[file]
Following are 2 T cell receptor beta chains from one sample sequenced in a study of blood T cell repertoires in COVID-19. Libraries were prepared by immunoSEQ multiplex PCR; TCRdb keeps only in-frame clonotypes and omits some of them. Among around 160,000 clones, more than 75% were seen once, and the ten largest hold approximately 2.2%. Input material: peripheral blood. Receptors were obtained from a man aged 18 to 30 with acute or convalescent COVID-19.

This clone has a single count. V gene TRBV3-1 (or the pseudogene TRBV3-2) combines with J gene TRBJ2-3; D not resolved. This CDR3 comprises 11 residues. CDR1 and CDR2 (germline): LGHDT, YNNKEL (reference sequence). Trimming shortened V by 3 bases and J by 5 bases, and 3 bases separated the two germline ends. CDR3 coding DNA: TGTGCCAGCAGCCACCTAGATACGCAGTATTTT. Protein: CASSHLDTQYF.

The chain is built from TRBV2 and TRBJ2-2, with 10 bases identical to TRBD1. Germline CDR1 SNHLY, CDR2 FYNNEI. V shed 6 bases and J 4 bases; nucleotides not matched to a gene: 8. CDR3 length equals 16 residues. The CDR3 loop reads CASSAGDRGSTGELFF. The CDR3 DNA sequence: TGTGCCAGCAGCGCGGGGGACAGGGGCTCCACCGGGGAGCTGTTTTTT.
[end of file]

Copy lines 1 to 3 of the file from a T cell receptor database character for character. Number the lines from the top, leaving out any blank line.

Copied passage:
Following are 2 T cell receptor beta chains from one sample sequenced in a study of blood T cell repertoires in COVID-19. Libraries were prepared by immunoSEQ multiplex PCR; TCRdb keeps only in-frame clonotypes and omits some of them. Among around 160,000 clones, more than 75% were seen once, and the ten largest hold approximately 2.2%. Input material: peripheral blood. Receptors were obtained from a man aged 18 to 30 with acute or convalescent COVID-19.

This clone has a single count. V gene TRBV3-1 (or the pseudogene TRBV3-2) combines with J gene TRBJ2-3; D not resolved. This CDR3 comprises 11 residues. CDR1 and CDR2 (germline): LGHDT, YNNKEL (reference sequence). Trimming shortened V by 3 bases and J by 5 bases, and 3 bases separated the two germline ends. CDR3 coding DNA: TGTGCCAGCAGCCACCTAGATACGCAGTATTTT. Protein: CASSHLDTQYF.

The chain is built from TRBV2 and TRBJ2-2, with 10 bases identical to TRBD1. Germline CDR1 SNHLY, CDR2 FYNNEI. V shed 6 bases and J 4 bases; nucleotides not matched to a gene: 8. CDR3 length equals 16 residues. The CDR3 loop reads CASSAGDRGSTGELFF. The CDR3 DNA sequence: TGTGCCAGCAGCGCGGGGGACAGGGGCTCCACCGGGGAGCTGTTTTTT.